• Professor William Gummow, a former judge of the High Court of Australia, researches equitable doctrine in a range of contexts as well as constitutional and administrative law, aspects of legal history, and statutory interpretation.
  • Adjunct Professor Joe Campbell writes on the history of equitable doctrine and methods of reasoning in equity, and particular applications of private law doctrine in areas of practical importance to consumers, like the liability of superannuation trustees and the operation of mass-marketed insurance policies.
  • Associate Professor Fiona Burns researches property-related issues, including historical foundations and prospects of law reform. Her recent research and scholarship on reverse mortgages led to her appointment as an Expert Reader for the Australian Law Reform Commission Report 131 on Elder AbuseA National Legal Response. She was also asked to provide confidential advice to the Australian Securities and Investments Commission on reverse mortgages.
  • Associate Professor Jamie Glister is interested in all areas of trusts and equitable doctrine. He maintains a particular focus on the law relating to resulting trusts, equitable compensation and third-party liability.
  • Ms Patricia Lane’s research interests include property rights and the relationship between Indigenous and colonial law; legal interpretation in respect of private and public law instruments, and the intersection of land law and environmental and heritage laws.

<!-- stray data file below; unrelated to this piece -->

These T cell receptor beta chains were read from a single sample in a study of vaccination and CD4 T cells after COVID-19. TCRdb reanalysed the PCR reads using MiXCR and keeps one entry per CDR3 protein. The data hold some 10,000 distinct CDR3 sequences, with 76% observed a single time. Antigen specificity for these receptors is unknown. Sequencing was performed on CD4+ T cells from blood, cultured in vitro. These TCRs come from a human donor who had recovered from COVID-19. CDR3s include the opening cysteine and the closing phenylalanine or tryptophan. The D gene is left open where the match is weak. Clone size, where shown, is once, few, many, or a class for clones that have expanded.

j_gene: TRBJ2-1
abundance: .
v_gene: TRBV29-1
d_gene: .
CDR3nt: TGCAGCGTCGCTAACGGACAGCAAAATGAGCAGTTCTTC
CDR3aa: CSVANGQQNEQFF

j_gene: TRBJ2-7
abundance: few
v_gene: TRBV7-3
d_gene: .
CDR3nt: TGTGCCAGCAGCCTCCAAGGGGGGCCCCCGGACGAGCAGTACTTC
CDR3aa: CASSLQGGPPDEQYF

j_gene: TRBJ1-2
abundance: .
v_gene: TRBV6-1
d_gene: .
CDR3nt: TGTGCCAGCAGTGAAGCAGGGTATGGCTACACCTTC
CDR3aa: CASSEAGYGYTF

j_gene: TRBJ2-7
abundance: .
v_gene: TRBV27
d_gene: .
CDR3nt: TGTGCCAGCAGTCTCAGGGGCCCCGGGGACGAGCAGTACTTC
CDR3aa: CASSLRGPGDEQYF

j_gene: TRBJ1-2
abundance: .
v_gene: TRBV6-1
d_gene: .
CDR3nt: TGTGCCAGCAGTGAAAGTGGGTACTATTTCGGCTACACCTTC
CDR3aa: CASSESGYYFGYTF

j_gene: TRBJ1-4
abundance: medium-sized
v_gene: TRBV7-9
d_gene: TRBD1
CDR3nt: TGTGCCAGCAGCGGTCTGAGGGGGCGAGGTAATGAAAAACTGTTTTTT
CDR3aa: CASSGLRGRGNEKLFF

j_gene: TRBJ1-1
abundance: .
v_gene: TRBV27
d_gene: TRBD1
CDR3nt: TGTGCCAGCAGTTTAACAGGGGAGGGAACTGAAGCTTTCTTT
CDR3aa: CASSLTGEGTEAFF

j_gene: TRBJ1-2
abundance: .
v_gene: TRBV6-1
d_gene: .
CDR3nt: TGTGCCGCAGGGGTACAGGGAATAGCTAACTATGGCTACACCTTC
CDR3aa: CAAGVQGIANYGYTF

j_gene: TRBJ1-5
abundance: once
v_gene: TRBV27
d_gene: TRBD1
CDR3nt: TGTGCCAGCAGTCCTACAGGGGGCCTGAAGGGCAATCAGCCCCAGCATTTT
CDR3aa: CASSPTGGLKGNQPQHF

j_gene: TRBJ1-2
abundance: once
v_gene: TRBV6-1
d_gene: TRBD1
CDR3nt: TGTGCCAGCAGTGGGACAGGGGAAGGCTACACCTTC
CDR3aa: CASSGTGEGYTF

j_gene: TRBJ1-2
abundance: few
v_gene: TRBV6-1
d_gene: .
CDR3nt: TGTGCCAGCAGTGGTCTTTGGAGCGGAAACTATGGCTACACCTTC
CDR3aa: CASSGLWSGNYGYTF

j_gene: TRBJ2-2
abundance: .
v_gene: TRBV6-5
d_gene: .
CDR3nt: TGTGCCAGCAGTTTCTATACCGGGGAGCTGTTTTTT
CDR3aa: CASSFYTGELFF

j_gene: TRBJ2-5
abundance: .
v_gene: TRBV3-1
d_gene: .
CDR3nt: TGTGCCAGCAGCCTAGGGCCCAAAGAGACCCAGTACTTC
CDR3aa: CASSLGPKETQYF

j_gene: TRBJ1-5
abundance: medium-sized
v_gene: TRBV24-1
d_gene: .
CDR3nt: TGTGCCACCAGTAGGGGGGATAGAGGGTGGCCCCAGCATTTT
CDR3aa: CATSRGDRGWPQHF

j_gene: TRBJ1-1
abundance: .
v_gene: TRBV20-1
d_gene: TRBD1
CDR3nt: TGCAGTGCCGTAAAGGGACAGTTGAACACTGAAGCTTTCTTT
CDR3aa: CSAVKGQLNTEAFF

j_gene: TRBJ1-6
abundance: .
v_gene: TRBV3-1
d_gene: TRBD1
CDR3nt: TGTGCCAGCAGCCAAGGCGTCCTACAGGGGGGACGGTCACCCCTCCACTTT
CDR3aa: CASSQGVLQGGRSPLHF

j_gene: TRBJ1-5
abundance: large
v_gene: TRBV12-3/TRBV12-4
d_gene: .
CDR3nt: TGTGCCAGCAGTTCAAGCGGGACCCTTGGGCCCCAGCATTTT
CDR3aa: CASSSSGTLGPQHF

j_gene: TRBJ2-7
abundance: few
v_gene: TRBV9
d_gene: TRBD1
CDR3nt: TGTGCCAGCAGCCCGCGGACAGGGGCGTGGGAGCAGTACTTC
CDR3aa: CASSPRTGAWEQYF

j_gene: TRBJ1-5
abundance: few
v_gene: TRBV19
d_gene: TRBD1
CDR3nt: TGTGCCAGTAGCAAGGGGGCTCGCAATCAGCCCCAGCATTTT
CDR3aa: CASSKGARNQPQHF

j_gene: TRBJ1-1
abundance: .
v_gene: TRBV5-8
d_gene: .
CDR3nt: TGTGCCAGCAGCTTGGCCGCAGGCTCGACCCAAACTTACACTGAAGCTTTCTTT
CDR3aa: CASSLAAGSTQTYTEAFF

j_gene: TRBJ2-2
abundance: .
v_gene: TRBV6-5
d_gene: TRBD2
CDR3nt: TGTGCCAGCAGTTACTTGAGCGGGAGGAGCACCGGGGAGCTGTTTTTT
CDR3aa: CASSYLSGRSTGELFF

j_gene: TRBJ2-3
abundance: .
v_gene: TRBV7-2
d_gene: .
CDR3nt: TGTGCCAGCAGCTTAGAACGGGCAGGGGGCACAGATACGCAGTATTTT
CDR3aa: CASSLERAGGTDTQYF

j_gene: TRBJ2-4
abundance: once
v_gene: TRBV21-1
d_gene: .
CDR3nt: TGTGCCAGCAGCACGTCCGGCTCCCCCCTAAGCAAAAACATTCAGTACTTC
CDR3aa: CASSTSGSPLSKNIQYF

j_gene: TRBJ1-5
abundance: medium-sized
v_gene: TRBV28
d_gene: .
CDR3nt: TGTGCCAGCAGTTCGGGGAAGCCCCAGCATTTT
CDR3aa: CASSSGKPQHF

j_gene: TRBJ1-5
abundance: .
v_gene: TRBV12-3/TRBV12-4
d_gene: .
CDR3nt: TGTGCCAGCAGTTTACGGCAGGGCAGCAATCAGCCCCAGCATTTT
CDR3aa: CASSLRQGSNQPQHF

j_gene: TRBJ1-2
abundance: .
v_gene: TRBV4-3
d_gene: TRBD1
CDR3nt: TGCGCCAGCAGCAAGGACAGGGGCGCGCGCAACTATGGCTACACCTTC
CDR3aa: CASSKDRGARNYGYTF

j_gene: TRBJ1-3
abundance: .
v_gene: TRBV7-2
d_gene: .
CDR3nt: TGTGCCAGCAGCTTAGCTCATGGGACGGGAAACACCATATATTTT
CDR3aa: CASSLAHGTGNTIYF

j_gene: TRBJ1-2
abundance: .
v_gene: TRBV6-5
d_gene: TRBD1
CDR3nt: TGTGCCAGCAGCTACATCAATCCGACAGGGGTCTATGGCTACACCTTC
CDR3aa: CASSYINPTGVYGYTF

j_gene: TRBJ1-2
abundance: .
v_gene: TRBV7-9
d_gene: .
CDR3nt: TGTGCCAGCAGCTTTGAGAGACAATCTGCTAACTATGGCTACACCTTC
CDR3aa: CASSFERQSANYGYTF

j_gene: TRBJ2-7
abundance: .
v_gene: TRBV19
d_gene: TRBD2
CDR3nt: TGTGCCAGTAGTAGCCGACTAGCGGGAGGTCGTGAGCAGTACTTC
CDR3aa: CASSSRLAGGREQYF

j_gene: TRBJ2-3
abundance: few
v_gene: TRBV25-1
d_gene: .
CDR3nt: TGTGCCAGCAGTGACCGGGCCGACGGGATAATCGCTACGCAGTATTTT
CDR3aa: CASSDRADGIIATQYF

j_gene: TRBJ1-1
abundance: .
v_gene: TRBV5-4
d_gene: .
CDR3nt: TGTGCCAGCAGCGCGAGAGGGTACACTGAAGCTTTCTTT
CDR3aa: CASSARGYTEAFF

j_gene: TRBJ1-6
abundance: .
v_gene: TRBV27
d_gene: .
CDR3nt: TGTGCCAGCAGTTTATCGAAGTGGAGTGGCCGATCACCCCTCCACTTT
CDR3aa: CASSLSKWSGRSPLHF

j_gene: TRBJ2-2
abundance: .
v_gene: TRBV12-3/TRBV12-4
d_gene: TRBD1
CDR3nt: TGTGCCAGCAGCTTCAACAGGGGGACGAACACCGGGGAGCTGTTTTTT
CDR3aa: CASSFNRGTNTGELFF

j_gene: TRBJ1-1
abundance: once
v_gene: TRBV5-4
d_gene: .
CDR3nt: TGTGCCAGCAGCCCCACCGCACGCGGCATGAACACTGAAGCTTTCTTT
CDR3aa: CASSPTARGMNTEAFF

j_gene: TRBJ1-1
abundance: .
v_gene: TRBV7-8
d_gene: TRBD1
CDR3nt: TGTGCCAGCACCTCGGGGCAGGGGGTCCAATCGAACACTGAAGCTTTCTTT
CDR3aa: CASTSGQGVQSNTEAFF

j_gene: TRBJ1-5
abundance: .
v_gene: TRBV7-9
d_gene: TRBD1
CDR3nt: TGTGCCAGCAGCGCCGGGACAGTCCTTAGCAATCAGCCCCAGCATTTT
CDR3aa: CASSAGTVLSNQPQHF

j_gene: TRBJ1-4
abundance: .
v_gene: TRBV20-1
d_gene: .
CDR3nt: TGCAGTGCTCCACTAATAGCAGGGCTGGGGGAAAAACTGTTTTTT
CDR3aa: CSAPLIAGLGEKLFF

• Dr Scott Grattan's research deals with the interaction between of property law theory and the contours of property law doctrine.
  • Dr Penelope Crossley's research focuses on the law relating to the exploration, extraction, sale of natural commodities such as oil and gas. She has particular expertise in the law relating to renewable energy sources and their development and use.  This specilaised work builds on her foundational knowledge and interest in contract law, commercial and consumer law and tort law.
  • Mr John Eldridge’s research explores contract law and property law, with a particular focus on law reform and codification.
  • Dr Natalie Silver’s research focuses on the law of not-for-profit organisations, particularly the tax aspects of charitable giving. The impact of research includes contributions to scholarship in the area of not-for-profit law, and also in policy applications through reports and submissions to government.

Our experts